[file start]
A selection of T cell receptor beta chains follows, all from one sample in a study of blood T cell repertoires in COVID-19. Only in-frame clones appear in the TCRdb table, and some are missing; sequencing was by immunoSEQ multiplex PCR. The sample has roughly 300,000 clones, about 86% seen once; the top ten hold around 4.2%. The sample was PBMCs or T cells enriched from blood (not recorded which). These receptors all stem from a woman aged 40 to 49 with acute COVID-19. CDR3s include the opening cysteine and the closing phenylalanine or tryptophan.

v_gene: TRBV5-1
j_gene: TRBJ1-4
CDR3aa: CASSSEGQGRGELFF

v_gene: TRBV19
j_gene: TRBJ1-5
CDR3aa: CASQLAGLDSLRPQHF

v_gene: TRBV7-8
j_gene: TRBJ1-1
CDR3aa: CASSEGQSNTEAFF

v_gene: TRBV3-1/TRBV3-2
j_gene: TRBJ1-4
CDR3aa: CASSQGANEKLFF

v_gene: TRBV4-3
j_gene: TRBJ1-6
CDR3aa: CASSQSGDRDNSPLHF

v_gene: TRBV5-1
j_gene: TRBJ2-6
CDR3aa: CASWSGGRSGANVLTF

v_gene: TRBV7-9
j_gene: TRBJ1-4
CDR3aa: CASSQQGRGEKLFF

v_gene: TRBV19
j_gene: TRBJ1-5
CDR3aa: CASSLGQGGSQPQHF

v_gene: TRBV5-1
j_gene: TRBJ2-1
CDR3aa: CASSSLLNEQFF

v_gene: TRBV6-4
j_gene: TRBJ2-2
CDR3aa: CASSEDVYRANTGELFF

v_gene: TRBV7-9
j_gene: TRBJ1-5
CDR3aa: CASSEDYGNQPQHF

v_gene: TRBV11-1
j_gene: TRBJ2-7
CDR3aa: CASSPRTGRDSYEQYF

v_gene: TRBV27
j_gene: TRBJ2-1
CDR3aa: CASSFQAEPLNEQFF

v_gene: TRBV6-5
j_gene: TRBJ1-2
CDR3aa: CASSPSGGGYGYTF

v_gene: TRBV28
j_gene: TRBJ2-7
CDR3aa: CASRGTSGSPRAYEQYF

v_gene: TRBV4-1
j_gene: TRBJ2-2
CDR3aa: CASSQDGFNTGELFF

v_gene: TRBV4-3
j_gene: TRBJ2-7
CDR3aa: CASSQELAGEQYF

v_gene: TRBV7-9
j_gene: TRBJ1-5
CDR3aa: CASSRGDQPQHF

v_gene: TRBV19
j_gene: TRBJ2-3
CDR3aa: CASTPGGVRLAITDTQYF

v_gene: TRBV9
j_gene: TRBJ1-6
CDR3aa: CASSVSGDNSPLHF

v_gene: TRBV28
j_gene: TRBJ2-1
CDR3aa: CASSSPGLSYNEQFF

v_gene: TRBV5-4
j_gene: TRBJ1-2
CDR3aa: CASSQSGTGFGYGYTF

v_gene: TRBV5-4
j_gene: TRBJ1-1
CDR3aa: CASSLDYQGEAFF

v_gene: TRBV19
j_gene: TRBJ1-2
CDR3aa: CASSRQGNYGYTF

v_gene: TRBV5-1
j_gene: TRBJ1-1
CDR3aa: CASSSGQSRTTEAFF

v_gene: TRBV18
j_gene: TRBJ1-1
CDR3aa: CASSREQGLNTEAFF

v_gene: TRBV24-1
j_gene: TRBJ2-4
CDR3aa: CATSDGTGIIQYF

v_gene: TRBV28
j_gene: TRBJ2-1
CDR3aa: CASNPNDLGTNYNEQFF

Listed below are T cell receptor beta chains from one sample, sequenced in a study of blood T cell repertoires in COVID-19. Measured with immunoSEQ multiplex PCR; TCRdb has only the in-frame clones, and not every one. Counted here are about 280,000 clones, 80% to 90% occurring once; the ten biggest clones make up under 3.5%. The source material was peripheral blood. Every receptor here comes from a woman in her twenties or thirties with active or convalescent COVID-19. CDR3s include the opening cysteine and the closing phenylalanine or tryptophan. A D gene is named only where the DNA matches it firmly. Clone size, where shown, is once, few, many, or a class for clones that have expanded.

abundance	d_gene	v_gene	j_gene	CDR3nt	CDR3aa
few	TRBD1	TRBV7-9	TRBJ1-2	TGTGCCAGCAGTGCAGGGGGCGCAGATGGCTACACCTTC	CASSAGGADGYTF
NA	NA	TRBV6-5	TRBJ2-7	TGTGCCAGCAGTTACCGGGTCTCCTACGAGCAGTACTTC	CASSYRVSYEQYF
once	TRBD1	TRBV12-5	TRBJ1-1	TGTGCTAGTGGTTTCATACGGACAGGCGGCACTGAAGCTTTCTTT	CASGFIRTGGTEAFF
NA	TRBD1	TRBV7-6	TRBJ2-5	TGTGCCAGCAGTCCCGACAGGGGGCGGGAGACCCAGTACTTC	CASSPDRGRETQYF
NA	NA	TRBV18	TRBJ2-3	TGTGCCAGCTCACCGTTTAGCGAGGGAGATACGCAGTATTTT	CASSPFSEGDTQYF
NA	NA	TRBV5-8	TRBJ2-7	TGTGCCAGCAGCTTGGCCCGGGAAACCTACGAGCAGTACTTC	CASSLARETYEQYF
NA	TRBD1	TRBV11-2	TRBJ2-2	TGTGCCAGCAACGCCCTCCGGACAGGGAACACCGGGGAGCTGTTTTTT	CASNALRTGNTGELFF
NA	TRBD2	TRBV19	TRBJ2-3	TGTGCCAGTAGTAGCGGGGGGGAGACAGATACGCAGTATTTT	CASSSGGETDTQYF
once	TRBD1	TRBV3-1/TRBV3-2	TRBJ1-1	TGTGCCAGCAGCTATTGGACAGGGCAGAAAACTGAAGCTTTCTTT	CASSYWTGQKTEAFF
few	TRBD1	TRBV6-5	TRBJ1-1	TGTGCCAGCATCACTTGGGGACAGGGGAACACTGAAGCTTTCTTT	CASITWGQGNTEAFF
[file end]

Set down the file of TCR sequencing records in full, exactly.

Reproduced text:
A selection of T cell receptor beta chains follows, all from one sample in a study of blood T cell repertoires in COVID-19. Only in-frame clones appear in the TCRdb table, and some are missing; sequencing was by immunoSEQ multiplex PCR. The sample has roughly 300,000 clones, about 86% seen once; the top ten hold around 4.2%. The sample was PBMCs or T cells enriched from blood (not recorded which). These receptors all stem from a woman aged 40 to 49 with acute COVID-19. CDR3s include the opening cysteine and the closing phenylalanine or tryptophan.

v_gene: TRBV5-1
j_gene: TRBJ1-4
CDR3aa: CASSSEGQGRGELFF

v_gene: TRBV19
j_gene: TRBJ1-5
CDR3aa: CASQLAGLDSLRPQHF

v_gene: TRBV7-8
j_gene: TRBJ1-1
CDR3aa: CASSEGQSNTEAFF

v_gene: TRBV3-1/TRBV3-2
j_gene: TRBJ1-4
CDR3aa: CASSQGANEKLFF

v_gene: TRBV4-3
j_gene: TRBJ1-6
CDR3aa: CASSQSGDRDNSPLHF

v_gene: TRBV5-1
j_gene: TRBJ2-6
CDR3aa: CASWSGGRSGANVLTF

v_gene: TRBV7-9
j_gene: TRBJ1-4
CDR3aa: CASSQQGRGEKLFF

v_gene: TRBV19
j_gene: TRBJ1-5
CDR3aa: CASSLGQGGSQPQHF

v_gene: TRBV5-1
j_gene: TRBJ2-1
CDR3aa: CASSSLLNEQFF

v_gene: TRBV6-4
j_gene: TRBJ2-2
CDR3aa: CASSEDVYRANTGELFF

v_gene: TRBV7-9
j_gene: TRBJ1-5
CDR3aa: CASSEDYGNQPQHF

v_gene: TRBV11-1
j_gene: TRBJ2-7
CDR3aa: CASSPRTGRDSYEQYF

v_gene: TRBV27
j_gene: TRBJ2-1
CDR3aa: CASSFQAEPLNEQFF

v_gene: TRBV6-5
j_gene: TRBJ1-2
CDR3aa: CASSPSGGGYGYTF

v_gene: TRBV28
j_gene: TRBJ2-7
CDR3aa: CASRGTSGSPRAYEQYF

v_gene: TRBV4-1
j_gene: TRBJ2-2
CDR3aa: CASSQDGFNTGELFF

v_gene: TRBV4-3
j_gene: TRBJ2-7
CDR3aa: CASSQELAGEQYF

v_gene: TRBV7-9
j_gene: TRBJ1-5
CDR3aa: CASSRGDQPQHF

v_gene: TRBV19
j_gene: TRBJ2-3
CDR3aa: CASTPGGVRLAITDTQYF

v_gene: TRBV9
j_gene: TRBJ1-6
CDR3aa: CASSVSGDNSPLHF

v_gene: TRBV28
j_gene: TRBJ2-1
CDR3aa: CASSSPGLSYNEQFF

v_gene: TRBV5-4
j_gene: TRBJ1-2
CDR3aa: CASSQSGTGFGYGYTF

v_gene: TRBV5-4
j_gene: TRBJ1-1
CDR3aa: CASSLDYQGEAFF

v_gene: TRBV19
j_gene: TRBJ1-2
CDR3aa: CASSRQGNYGYTF

v_gene: TRBV5-1
j_gene: TRBJ1-1
CDR3aa: CASSSGQSRTTEAFF

v_gene: TRBV18
j_gene: TRBJ1-1
CDR3aa: CASSREQGLNTEAFF

v_gene: TRBV24-1
j_gene: TRBJ2-4
CDR3aa: CATSDGTGIIQYF

v_gene: TRBV28
j_gene: TRBJ2-1
CDR3aa: CASNPNDLGTNYNEQFF

Listed below are T cell receptor beta chains from one sample, sequenced in a study of blood T cell repertoires in COVID-19. Measured with immunoSEQ multiplex PCR; TCRdb has only the in-frame clones, and not every one. Counted here are about 280,000 clones, 80% to 90% occurring once; the ten biggest clones make up under 3.5%. The source material was peripheral blood. Every receptor here comes from a woman in her twenties or thirties with active or convalescent COVID-19. CDR3s include the opening cysteine and the closing phenylalanine or tryptophan. A D gene is named only where the DNA matches it firmly. Clone size, where shown, is once, few, many, or a class for clones that have expanded.

abundance	d_gene	v_gene	j_gene	CDR3nt	CDR3aa
few	TRBD1	TRBV7-9	TRBJ1-2	TGTGCCAGCAGTGCAGGGGGCGCAGATGGCTACACCTTC	CASSAGGADGYTF
NA	NA	TRBV6-5	TRBJ2-7	TGTGCCAGCAGTTACCGGGTCTCCTACGAGCAGTACTTC	CASSYRVSYEQYF
once	TRBD1	TRBV12-5	TRBJ1-1	TGTGCTAGTGGTTTCATACGGACAGGCGGCACTGAAGCTTTCTTT	CASGFIRTGGTEAFF
NA	TRBD1	TRBV7-6	TRBJ2-5	TGTGCCAGCAGTCCCGACAGGGGGCGGGAGACCCAGTACTTC	CASSPDRGRETQYF
NA	NA	TRBV18	TRBJ2-3	TGTGCCAGCTCACCGTTTAGCGAGGGAGATACGCAGTATTTT	CASSPFSEGDTQYF
NA	NA	TRBV5-8	TRBJ2-7	TGTGCCAGCAGCTTGGCCCGGGAAACCTACGAGCAGTACTTC	CASSLARETYEQYF
NA	TRBD1	TRBV11-2	TRBJ2-2	TGTGCCAGCAACGCCCTCCGGACAGGGAACACCGGGGAGCTGTTTTTT	CASNALRTGNTGELFF
NA	TRBD2	TRBV19	TRBJ2-3	TGTGCCAGTAGTAGCGGGGGGGAGACAGATACGCAGTATTTT	CASSSGGETDTQYF
once	TRBD1	TRBV3-1/TRBV3-2	TRBJ1-1	TGTGCCAGCAGCTATTGGACAGGGCAGAAAACTGAAGCTTTCTTT	CASSYWTGQKTEAFF
few	TRBD1	TRBV6-5	TRBJ1-1	TGTGCCAGCATCACTTGGGGACAGGGGAACACTGAAGCTTTCTTT	CASITWGQGNTEAFF